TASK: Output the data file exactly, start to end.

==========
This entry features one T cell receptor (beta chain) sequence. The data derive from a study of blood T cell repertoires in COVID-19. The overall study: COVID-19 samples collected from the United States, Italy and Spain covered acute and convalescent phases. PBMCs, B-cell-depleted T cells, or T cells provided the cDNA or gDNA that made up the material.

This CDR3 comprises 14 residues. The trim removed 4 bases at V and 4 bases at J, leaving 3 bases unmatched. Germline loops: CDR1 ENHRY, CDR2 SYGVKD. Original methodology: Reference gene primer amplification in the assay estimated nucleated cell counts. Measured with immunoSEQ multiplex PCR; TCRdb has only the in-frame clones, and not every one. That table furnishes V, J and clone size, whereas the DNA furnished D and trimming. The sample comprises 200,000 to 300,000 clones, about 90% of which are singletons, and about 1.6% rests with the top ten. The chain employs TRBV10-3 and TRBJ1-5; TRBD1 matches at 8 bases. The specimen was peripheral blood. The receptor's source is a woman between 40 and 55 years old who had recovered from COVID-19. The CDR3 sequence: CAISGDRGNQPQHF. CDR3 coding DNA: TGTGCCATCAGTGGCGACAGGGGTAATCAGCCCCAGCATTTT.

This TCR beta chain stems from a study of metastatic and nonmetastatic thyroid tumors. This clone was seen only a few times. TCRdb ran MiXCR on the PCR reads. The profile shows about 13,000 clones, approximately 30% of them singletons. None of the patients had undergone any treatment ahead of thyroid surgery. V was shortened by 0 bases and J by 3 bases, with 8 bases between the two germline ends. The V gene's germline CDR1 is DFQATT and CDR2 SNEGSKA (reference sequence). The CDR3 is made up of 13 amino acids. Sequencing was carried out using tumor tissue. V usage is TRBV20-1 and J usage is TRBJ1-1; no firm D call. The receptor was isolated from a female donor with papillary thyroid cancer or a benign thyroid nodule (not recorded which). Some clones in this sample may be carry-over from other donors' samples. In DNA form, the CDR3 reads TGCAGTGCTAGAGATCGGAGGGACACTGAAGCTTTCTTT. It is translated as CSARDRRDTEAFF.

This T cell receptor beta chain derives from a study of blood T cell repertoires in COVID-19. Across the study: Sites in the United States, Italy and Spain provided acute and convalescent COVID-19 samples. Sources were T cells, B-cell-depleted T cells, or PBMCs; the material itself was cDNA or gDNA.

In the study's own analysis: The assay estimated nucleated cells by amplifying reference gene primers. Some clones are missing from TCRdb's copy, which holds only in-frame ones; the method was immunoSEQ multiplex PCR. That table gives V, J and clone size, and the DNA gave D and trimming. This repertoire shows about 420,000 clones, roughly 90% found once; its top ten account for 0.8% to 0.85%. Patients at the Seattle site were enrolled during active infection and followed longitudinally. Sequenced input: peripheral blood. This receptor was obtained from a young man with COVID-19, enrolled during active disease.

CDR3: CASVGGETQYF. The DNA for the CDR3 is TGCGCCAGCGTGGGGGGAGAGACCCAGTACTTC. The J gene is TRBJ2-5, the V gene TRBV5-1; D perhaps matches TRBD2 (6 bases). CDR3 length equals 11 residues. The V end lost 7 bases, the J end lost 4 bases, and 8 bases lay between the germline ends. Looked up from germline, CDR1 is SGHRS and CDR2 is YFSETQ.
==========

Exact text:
This entry features one T cell receptor (beta chain) sequence. The data derive from a study of blood T cell repertoires in COVID-19. The overall study: COVID-19 samples collected from the United States, Italy and Spain covered acute and convalescent phases. PBMCs, B-cell-depleted T cells, or T cells provided the cDNA or gDNA that made up the material.

This CDR3 comprises 14 residues. The trim removed 4 bases at V and 4 bases at J, leaving 3 bases unmatched. Germline loops: CDR1 ENHRY, CDR2 SYGVKD. Original methodology: Reference gene primer amplification in the assay estimated nucleated cell counts. Measured with immunoSEQ multiplex PCR; TCRdb has only the in-frame clones, and not every one. That table furnishes V, J and clone size, whereas the DNA furnished D and trimming. The sample comprises 200,000 to 300,000 clones, about 90% of which are singletons, and about 1.6% rests with the top ten. The chain employs TRBV10-3 and TRBJ1-5; TRBD1 matches at 8 bases. The specimen was peripheral blood. The receptor's source is a woman between 40 and 55 years old who had recovered from COVID-19. The CDR3 sequence: CAISGDRGNQPQHF. CDR3 coding DNA: TGTGCCATCAGTGGCGACAGGGGTAATCAGCCCCAGCATTTT.

This TCR beta chain stems from a study of metastatic and nonmetastatic thyroid tumors. This clone was seen only a few times. TCRdb ran MiXCR on the PCR reads. The profile shows about 13,000 clones, approximately 30% of them singletons. None of the patients had undergone any treatment ahead of thyroid surgery. V was shortened by 0 bases and J by 3 bases, with 8 bases between the two germline ends. The V gene's germline CDR1 is DFQATT and CDR2 SNEGSKA (reference sequence). The CDR3 is made up of 13 amino acids. Sequencing was carried out using tumor tissue. V usage is TRBV20-1 and J usage is TRBJ1-1; no firm D call. The receptor was isolated from a female donor with papillary thyroid cancer or a benign thyroid nodule (not recorded which). Some clones in this sample may be carry-over from other donors' samples. In DNA form, the CDR3 reads TGCAGTGCTAGAGATCGGAGGGACACTGAAGCTTTCTTT. It is translated as CSARDRRDTEAFF.

This T cell receptor beta chain derives from a study of blood T cell repertoires in COVID-19. Across the study: Sites in the United States, Italy and Spain provided acute and convalescent COVID-19 samples. Sources were T cells, B-cell-depleted T cells, or PBMCs; the material itself was cDNA or gDNA.

In the study's own analysis: The assay estimated nucleated cells by amplifying reference gene primers. Some clones are missing from TCRdb's copy, which holds only in-frame ones; the method was immunoSEQ multiplex PCR. That table gives V, J and clone size, and the DNA gave D and trimming. This repertoire shows about 420,000 clones, roughly 90% found once; its top ten account for 0.8% to 0.85%. Patients at the Seattle site were enrolled during active infection and followed longitudinally. Sequenced input: peripheral blood. This receptor was obtained from a young man with COVID-19, enrolled during active disease.

CDR3: CASVGGETQYF. The DNA for the CDR3 is TGCGCCAGCGTGGGGGGAGAGACCCAGTACTTC. The J gene is TRBJ2-5, the V gene TRBV5-1; D perhaps matches TRBD2 (6 bases). CDR3 length equals 11 residues. The V end lost 7 bases, the J end lost 4 bases, and 8 bases lay between the germline ends. Looked up from germline, CDR1 is SGHRS and CDR2 is YFSETQ.